Whalen's remarks and the article in The New York Times clarifies something I had been puzzled about, namely why Gates had not been troubled by Whalen calling the police--why he was not angry with her or why he did not accuse her of racial profiling him. And why all his anger seems to be (or seemed to be) directed at Crowley and the Cambridge Police. Because it's pretty damning evidence to have Whalen's tape and her statement via her lawyer claiming that she never identifies Gates or his driver as black (and for the record, Gates's driver is actually Moroccan not African American, as Gates clarifies).

So why does Crowley write in the police report that the caller identifies 2 black men on the porch with backpacks? Why does Crowley at first claim that Gates was so unruly and loud in his house that he couldn't speak to his dispatcher, yet clearly the tapes reveal that he did speak to his dispatcher and requests police backup and the presence of the Harvard police because he apparently fears for his life.

Yet things don't add up. If he was so afraid of Gates, why enter his home? Why follow him to his kitchen while Gates goes to retrieve his id? Why not just wait on the porch for Gates to show him the id and/or wait for police back-up to arrive? What could Gates possibly do in the five-minute interval it would take for Harvard police to arrive to confirm his identity? Steal something and run out the backdoor? Since Gates walks with a cane, it'd be hard for him to get very far. If Crowley is such a veteran of the police force and sensitive to racial profiling, why wouldn't he be courteous to Gates from the get-go? Why not simply wait for an invitation to come in or wait on the porch and, most importantly, what goes wrong in the communication between the dispatcher and Crowley--is he the one who ignores the comment about the luggage being on the porch or that the caller thought that one of the men could live there--that she wasn't certain this was an instance of a break-in? Why doesn't Crowley do what Gates had assumed he would do--politely introduce himself, tell him that there has been a report of a break in, and ask if Gates is the residence of the home and can produce id. Even if Gates still went ballistic, the whole incidence could have been easily defused from that point, something Crowley should have known as an instructor sensitive to issues of racial profiling.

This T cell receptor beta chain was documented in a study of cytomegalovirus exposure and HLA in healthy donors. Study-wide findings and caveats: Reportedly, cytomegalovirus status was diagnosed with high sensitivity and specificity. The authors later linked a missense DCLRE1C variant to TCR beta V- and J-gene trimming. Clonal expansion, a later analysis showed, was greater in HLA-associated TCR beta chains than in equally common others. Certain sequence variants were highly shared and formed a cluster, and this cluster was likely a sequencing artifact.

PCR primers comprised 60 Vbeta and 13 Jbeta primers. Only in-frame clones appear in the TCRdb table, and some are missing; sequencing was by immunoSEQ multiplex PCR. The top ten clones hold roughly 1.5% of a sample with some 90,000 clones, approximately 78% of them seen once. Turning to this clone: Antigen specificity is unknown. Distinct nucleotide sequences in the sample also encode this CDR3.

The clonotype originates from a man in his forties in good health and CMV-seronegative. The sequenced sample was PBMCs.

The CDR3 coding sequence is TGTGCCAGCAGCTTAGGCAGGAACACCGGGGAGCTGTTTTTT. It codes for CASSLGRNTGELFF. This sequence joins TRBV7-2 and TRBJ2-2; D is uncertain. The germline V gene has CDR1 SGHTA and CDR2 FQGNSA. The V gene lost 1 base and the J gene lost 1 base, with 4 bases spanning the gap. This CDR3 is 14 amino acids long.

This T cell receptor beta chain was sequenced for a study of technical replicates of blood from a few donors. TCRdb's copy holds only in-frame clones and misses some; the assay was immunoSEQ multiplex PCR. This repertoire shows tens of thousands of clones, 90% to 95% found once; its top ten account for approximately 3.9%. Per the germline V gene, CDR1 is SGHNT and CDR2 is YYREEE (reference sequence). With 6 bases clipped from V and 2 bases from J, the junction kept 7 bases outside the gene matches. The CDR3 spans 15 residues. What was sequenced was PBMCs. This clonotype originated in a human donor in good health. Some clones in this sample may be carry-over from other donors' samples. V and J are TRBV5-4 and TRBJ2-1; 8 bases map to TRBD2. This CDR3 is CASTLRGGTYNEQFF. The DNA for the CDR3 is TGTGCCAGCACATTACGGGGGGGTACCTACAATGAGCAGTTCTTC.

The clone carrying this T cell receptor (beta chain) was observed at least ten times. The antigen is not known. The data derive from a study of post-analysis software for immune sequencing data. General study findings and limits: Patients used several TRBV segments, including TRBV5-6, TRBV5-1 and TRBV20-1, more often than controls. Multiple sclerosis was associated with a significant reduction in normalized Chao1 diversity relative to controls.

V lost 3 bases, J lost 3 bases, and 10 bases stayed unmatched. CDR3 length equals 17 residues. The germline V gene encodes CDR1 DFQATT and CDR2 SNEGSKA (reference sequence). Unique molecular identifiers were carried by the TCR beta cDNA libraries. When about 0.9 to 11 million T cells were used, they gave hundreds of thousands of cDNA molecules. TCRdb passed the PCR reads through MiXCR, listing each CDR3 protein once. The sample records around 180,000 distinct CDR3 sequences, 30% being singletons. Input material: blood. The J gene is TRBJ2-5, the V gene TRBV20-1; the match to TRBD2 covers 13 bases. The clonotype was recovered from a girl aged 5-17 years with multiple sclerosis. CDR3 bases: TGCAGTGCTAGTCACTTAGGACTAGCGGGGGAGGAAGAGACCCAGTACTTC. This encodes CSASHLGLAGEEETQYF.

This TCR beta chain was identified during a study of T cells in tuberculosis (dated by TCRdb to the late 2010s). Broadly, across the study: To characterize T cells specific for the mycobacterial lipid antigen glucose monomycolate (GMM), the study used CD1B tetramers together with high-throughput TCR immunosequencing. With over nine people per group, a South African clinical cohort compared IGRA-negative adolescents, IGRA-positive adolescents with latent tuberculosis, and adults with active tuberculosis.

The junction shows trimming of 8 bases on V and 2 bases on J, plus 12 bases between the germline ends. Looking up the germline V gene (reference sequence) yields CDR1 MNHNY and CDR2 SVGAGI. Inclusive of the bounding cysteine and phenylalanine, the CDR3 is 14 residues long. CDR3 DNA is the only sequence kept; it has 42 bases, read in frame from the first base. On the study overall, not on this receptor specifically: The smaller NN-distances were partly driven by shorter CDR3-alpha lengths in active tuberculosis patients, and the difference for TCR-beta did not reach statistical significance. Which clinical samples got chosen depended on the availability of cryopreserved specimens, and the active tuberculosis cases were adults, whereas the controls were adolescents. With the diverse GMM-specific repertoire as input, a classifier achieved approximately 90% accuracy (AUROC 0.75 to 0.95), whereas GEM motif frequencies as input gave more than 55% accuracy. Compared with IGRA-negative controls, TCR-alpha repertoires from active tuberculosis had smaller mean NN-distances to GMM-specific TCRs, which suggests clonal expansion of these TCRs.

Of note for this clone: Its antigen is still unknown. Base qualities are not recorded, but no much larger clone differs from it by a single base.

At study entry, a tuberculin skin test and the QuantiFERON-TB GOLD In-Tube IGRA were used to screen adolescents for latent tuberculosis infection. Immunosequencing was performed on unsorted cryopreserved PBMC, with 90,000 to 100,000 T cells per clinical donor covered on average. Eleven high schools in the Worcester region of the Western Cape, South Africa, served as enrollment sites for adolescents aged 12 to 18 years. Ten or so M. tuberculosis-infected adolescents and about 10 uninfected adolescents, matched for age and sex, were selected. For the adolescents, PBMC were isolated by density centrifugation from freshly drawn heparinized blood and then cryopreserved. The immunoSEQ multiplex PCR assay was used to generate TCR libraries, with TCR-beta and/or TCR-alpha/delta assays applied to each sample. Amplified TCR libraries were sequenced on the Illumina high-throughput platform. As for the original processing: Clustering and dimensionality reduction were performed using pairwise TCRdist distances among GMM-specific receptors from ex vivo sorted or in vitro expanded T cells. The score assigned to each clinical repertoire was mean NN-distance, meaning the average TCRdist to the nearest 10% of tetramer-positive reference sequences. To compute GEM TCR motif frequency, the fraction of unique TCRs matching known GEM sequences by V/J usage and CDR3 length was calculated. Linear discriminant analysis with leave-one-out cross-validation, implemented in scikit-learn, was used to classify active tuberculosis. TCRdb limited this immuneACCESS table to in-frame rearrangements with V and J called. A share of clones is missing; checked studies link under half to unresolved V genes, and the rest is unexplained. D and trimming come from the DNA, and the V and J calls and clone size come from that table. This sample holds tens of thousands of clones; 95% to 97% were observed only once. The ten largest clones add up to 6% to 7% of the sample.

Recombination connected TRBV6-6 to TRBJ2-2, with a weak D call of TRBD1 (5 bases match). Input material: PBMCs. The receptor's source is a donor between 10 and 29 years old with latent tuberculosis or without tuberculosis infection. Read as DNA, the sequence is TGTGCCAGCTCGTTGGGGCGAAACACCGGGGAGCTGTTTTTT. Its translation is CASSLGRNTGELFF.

Crowley has refused to apologize to Gates--which makes me believe that it's his pride that is at stake--that as a white police officer, someone who believes that he is sensitive to issues of race, someone who claims to have a "mixed" group of friends, that he doesn't believe he did anything worth apologizing for. And yet, if Obama has to retract the word "stupidly"--if Obama, the president of the United States and the most powerful man in our nation (at least supposedly, right) recants the remarks about the Cambridge police acting stupidly, Crowley can't muster the same type of humility and swallow his pride and apologize for at least SOME of his actions and remarks? Instead, he acts like he's the victim--he goes on radio talk shows and gets interviewed by media outlets claiming he is the one who is the victim in this whole situation.

And that, my friends, is white male privilege. Crowley doesn't believe he has to apologize because everything in his upbringing--everything he is told by society, especially given his line of work, tells him that there is nothing HE has to apologize to anyone. He is the ultimate symbol of white male authority--he is a white police officer.

Was this a simple case of racial profiling and racism? Nothing is ever that simple. But to ignore the evidence--to ignore the history of African Americans in this nation, especially their relationship with police officers, is to be blind to the way that race, racism, and white privilege operate in our world.

Finally, I give the last word in this post to Dr. R. L'Heureux Lewis, a Sociology and black studies professor at CUNY who has written a very insightful post about flash point racism. And in the spirit of Dr. Lewis, I do hope we can untangle the complexities of race and have a richer dialogue about race and racism, because as I've already repeated in this post (and in this post's title): race is always more complicated than you think it is.